Bingo, ambience is the goal, not heat.

The only relevant return on investment is happy wifey, which beats money.
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Old Yesterday, 09:24 AM   #14
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I have a pellet stove in a house in NS. Their law, if i remember correctly, the pipe requires a minimum 4ft verticle rise as in your diagram, but i put the pipe on the inside for asthetic reasons.

Form the pic of the sooted siding, looks like the pipe may be coming straight out the exhaust with no rise.



Quote:
Originally Posted by A-Bone View Post
The NFPA 211 will speak to the breaching code allowances for changes in direction.. What you described is probably legal, but you have to account for pipe sizing, lengths of runs, number of changes in direction and what types of changes in direction.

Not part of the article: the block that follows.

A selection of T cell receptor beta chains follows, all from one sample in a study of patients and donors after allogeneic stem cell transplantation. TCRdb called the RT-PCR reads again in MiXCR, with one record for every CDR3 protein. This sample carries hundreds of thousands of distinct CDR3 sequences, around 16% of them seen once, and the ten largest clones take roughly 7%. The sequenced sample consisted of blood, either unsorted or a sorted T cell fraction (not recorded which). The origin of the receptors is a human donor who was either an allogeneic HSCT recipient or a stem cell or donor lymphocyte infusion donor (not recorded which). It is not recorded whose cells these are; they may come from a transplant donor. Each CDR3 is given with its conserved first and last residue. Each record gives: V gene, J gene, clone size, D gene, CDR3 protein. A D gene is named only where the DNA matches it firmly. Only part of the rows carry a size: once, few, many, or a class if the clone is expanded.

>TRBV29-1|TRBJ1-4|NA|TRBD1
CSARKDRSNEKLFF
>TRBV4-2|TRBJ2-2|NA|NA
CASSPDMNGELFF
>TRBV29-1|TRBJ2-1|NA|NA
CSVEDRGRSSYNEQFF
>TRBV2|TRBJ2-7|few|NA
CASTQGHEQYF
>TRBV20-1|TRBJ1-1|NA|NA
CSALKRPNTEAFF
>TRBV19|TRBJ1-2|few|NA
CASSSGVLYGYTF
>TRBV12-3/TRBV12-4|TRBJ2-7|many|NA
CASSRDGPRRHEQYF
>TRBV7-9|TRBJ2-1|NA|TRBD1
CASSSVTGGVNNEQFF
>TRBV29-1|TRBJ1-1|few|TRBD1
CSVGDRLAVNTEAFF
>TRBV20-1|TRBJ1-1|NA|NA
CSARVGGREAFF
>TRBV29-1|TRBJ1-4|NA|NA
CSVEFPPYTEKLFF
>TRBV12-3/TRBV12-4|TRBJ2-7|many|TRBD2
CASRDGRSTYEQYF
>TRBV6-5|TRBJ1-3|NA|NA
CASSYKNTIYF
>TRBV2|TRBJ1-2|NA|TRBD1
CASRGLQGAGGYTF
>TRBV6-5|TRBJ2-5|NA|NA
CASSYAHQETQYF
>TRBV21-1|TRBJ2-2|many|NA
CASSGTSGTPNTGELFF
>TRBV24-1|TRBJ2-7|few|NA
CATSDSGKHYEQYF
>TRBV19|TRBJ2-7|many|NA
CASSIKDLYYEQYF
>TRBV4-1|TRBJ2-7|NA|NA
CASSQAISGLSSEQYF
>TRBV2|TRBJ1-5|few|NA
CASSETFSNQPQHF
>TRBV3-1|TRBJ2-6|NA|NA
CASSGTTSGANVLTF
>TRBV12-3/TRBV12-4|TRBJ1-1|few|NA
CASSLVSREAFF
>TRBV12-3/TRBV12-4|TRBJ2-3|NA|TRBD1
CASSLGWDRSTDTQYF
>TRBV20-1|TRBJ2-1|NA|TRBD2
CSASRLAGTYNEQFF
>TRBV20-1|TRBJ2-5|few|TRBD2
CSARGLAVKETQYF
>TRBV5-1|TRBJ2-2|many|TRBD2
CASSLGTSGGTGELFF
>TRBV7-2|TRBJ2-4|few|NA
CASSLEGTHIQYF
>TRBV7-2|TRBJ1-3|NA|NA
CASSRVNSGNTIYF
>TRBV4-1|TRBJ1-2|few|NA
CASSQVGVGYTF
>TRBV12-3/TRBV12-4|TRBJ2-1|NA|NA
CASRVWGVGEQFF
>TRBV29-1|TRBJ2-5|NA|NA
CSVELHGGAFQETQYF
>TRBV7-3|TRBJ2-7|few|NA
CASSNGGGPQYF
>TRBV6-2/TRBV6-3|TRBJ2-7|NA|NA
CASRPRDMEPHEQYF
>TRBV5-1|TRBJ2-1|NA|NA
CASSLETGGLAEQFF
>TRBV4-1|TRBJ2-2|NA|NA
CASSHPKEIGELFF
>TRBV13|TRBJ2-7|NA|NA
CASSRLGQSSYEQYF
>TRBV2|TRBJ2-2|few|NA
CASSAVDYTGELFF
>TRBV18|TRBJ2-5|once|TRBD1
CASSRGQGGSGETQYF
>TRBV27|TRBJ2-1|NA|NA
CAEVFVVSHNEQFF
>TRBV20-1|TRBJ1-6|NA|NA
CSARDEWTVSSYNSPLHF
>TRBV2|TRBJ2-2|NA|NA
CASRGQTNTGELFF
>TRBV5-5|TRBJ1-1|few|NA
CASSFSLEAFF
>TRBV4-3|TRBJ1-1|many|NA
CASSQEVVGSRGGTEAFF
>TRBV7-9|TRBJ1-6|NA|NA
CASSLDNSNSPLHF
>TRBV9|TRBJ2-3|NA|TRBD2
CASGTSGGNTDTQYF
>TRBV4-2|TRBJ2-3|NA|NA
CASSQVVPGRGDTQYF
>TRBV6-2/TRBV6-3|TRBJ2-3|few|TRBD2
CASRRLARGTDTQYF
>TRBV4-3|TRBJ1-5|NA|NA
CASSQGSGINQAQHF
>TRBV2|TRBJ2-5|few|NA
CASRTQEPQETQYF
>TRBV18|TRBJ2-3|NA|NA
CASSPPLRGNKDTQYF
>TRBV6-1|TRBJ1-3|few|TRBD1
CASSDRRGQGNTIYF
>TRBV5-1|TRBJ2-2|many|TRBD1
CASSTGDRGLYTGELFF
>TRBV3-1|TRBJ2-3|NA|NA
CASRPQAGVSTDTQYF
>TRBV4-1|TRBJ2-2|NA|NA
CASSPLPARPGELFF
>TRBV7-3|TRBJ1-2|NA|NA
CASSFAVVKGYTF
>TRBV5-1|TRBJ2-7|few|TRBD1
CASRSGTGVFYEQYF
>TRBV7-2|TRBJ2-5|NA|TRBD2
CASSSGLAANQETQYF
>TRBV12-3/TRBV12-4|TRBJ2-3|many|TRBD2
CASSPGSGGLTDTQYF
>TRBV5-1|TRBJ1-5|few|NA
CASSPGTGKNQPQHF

http://www.nfpa.org/codes-and-standa...=code&code=211

This is where having a licensed (and insured) installer pays for itself.. If you have insurance on your home, the insurance company may require proof of a permit being pulled and proof of final inspection, which you are not going to get unless it meets code..

An alternative that I am not too crazy about, but that is code-legal, are direct-vent pellet stoves..

You can get away with something like this:



But depending on the stove, air-flow and pellets used you can end up with a sooty stain on your house..

This is an extreme example of how it can go...but gives you an idea of what can happen..

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Old Yesterday, 09:31 AM   #15
troidus
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If ambiance is what you want, maybe frame in a big flat-screen TV and run the Yule Log video they play at Christmas. Otherwise it's just going to make your house cold.